Carl Rogers stated, “The curious paradox is that when I accept myself just as I am, then I can change (see http://www.brainyquote.com/quotes/authors/c/carl_rogers.html). Many modern approaches to addiction recovery utilize a dialectical model to examine the change process. Third wave behavioral therapies such as Dialectical Behavioral Therapy (DBT), and Acceptance and Commitment Therapy (ACT), along with mindfulness meditation (MM), and the 12 Step Recovery model of Alcoholics Anonymous (AA) use a dialectic based on acceptance of what is and change to what can be. These modern methods make use of the practices of Buddhism that may be effective treatments for addiction recovery. Moreover, when regarding addiction as a form of attachment as defined by the Buddha, the possibility of change comes as a concession to suffering.
As a biopsychosocial disease, addiction affects every facet of a person’s life, and is a true form of suffering. It is difficult to elucidate addiction without considering the criteria of two disorders, Substance Dependence and Substance Abuse in American Psychiatric Association’s Diagnostic and Statistical Manual of Mental Disorders 4th Edition (DSM IV). According to the DSM IV, the characteristics of Substance Abuse include the use of a drug despite significant negative consequences, using the drug in situations that may be dangerous, recurring legal issues, and social maladaptive behavior while intoxicated. Likewise, including the features of Substance Abuse, Substance Dependence becomes more severe and has as its fundamental qualities the physiological and psychological need for the drug. Substance Dependence has two essential aspects, tolerance for the drug [needing larger amounts of the drug to produce the same effect] and physical withdrawal symptoms (4th ed.; DSM-IV; American Psychiatric Association, 1984).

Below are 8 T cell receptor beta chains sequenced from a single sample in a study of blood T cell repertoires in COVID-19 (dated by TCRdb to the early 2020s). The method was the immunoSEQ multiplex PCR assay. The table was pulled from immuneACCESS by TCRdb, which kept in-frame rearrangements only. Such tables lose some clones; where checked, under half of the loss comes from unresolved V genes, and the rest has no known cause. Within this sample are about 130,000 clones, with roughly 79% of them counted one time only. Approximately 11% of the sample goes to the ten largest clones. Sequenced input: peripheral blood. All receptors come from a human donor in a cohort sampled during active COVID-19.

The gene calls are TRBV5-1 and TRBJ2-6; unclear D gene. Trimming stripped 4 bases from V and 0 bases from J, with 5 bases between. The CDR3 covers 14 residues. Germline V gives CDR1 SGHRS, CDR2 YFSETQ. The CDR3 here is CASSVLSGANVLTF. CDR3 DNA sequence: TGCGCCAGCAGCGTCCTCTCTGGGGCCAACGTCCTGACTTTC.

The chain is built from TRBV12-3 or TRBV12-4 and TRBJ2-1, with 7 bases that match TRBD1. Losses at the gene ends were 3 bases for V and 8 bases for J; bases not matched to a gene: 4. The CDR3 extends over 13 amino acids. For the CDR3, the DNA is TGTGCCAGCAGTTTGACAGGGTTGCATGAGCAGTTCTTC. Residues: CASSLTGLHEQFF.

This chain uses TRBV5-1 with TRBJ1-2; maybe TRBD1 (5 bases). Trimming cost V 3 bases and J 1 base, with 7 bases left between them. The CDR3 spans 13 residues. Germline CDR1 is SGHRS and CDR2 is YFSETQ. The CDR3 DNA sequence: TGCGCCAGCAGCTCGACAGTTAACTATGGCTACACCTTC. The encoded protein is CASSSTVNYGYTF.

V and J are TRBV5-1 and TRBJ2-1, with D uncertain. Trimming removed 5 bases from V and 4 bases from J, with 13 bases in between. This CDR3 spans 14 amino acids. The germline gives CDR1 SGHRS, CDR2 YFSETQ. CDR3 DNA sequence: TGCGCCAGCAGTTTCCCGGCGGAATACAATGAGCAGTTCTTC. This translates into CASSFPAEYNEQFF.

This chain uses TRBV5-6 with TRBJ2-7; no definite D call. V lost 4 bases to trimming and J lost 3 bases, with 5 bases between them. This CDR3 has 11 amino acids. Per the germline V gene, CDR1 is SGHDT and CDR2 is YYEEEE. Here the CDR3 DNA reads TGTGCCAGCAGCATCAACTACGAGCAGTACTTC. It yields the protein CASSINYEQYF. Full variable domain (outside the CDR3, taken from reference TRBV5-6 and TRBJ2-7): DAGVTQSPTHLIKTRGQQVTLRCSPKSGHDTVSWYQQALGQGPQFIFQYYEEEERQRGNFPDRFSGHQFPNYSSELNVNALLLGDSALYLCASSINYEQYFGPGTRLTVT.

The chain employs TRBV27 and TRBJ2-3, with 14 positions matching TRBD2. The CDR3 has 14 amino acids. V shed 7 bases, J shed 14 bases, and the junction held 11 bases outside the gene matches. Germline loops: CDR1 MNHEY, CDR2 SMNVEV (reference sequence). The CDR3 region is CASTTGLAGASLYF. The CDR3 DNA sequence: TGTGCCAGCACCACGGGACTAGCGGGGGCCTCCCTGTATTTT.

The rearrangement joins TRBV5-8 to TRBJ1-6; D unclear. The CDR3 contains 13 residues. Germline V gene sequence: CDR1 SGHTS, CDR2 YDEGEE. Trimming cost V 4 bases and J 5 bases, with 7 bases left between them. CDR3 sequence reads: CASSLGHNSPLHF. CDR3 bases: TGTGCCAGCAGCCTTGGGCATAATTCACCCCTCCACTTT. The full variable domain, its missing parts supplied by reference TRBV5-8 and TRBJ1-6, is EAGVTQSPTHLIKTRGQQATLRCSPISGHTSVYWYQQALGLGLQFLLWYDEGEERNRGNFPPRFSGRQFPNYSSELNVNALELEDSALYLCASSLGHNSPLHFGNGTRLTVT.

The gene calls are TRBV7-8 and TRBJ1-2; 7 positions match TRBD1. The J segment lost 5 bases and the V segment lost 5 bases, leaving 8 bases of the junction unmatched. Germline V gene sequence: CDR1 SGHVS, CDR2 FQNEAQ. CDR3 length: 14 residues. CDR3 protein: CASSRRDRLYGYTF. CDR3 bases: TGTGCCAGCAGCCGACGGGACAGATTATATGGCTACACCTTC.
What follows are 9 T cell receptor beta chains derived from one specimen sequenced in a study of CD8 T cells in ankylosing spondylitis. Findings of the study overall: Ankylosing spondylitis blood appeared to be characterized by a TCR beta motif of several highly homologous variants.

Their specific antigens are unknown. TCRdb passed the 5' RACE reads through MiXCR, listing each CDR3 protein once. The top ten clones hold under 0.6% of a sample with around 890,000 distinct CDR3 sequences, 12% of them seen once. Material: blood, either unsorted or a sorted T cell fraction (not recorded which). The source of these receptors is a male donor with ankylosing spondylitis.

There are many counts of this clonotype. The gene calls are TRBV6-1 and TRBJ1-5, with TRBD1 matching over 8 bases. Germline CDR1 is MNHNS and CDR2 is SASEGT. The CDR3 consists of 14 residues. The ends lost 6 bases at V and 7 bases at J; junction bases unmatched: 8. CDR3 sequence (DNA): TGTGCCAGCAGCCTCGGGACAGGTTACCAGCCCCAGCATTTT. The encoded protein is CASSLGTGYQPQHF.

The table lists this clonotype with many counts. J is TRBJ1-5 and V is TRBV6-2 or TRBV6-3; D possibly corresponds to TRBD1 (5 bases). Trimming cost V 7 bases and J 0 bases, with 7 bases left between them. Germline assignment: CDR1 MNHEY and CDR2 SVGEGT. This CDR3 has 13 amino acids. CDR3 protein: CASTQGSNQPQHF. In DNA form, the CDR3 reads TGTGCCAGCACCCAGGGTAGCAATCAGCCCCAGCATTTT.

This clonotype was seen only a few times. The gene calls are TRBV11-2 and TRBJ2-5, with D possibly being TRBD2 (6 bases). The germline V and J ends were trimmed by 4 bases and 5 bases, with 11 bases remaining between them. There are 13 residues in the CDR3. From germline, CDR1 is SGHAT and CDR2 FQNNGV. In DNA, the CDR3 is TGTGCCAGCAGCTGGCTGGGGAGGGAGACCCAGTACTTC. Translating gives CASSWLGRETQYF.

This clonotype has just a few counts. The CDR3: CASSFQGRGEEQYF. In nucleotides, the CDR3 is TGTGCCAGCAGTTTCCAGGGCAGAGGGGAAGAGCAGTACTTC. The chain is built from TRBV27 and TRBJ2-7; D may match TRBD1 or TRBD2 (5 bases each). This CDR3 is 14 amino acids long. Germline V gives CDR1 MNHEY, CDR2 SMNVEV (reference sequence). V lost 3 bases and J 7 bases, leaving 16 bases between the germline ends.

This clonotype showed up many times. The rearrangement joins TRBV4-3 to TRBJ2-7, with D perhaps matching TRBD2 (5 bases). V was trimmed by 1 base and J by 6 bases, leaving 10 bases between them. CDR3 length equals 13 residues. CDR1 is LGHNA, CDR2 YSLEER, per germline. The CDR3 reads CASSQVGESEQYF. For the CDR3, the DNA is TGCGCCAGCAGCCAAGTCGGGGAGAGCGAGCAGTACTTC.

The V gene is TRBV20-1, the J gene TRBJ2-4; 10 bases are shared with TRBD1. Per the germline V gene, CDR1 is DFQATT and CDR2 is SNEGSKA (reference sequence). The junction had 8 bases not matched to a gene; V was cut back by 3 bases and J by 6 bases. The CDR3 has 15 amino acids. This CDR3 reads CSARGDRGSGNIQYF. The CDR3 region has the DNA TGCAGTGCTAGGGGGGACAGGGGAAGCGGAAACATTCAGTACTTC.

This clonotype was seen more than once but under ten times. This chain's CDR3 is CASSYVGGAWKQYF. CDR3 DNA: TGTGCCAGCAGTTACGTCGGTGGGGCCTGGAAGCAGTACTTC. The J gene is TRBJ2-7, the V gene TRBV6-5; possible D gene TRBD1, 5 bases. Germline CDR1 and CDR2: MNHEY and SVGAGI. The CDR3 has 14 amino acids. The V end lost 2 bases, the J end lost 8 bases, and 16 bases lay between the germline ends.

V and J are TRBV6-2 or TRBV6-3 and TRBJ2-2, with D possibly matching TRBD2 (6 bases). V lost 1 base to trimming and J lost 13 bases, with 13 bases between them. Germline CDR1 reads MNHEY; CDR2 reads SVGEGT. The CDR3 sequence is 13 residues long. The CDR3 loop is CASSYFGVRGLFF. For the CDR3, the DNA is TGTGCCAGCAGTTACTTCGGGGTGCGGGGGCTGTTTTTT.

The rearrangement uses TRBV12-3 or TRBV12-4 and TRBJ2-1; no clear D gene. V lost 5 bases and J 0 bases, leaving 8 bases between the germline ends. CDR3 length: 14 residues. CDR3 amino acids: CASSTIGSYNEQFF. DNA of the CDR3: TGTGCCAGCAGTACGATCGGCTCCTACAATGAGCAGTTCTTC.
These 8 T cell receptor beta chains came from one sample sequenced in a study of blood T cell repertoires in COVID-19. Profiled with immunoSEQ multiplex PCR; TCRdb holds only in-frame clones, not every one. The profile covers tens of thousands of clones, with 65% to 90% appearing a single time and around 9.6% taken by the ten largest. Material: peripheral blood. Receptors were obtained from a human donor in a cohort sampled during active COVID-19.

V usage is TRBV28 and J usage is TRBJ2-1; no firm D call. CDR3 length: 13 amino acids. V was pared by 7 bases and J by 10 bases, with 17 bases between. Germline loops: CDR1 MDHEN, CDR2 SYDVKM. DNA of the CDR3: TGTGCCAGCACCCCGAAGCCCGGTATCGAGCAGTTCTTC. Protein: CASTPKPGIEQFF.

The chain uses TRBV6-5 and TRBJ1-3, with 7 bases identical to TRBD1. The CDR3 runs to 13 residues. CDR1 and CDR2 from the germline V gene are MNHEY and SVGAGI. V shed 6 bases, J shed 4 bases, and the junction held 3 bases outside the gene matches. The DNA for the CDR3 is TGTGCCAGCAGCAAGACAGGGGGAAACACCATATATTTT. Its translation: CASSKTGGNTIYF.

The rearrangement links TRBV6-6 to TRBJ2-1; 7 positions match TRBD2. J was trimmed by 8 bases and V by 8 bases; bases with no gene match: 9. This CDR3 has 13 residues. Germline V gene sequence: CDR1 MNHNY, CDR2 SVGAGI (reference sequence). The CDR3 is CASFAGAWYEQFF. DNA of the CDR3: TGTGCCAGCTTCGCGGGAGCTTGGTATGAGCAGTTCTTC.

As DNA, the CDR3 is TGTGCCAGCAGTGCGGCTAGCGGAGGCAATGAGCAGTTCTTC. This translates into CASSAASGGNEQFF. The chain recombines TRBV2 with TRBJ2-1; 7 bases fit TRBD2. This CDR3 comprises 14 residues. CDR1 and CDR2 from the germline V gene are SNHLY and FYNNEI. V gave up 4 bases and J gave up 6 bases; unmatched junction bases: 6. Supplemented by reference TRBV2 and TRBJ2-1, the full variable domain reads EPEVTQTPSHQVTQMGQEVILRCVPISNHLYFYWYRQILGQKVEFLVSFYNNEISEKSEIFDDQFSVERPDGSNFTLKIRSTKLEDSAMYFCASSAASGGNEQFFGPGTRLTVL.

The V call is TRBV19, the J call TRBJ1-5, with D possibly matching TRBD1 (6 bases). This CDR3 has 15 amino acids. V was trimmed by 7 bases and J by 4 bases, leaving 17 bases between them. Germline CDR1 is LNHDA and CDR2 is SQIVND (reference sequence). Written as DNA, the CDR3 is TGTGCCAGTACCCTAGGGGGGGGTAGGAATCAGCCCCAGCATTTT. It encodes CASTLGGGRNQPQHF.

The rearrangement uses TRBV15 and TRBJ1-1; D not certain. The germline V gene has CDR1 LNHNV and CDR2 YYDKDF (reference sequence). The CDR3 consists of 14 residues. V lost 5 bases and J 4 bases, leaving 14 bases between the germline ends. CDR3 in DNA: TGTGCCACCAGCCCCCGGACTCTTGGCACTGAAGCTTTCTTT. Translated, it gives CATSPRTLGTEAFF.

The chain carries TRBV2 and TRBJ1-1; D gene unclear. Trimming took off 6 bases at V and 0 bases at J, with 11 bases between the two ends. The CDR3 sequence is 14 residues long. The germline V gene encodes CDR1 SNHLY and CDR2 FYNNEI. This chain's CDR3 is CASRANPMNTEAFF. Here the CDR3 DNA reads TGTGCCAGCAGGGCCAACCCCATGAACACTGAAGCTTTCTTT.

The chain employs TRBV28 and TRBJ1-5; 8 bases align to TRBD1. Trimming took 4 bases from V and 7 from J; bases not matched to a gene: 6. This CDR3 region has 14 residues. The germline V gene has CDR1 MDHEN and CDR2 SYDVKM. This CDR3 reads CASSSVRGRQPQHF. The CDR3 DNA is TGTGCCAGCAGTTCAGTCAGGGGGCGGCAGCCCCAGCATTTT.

These elements give an understanding to the external, internal and interpersonal suffering addiction causes as a form of attachment to the pleasurable, and avoidance of pain.
The concepts of attachment and avoidance are central to Buddhist thought. Moreover, they are the cause of suffering. Boeree (1997) noted suffering comes from attachment to experiences and from the avoidance of them as well. We see in the word, anicca- impermanence, that all objects and perceptions are momentary; therefore, attachment to them will lead to suffering. Attachment in Sanskrit relates to two words, “trishna” [ironically] means “thirst” or “desire” and “devesha” translates to avoidance. Attachment, as a means of fulfilling a desire, or as a means of depriving oneself goes against what the Buddha called, “The Middle Path” (Buddha Dharma Education Association, 2011). Therefore, The Middle Path forms a principle of non- attachment to extremes. When one considers addiction as an idea of suffering and attachment, the Buddhist concepts of desire and escape become clear.
Chen (2010) contended that the “secondary...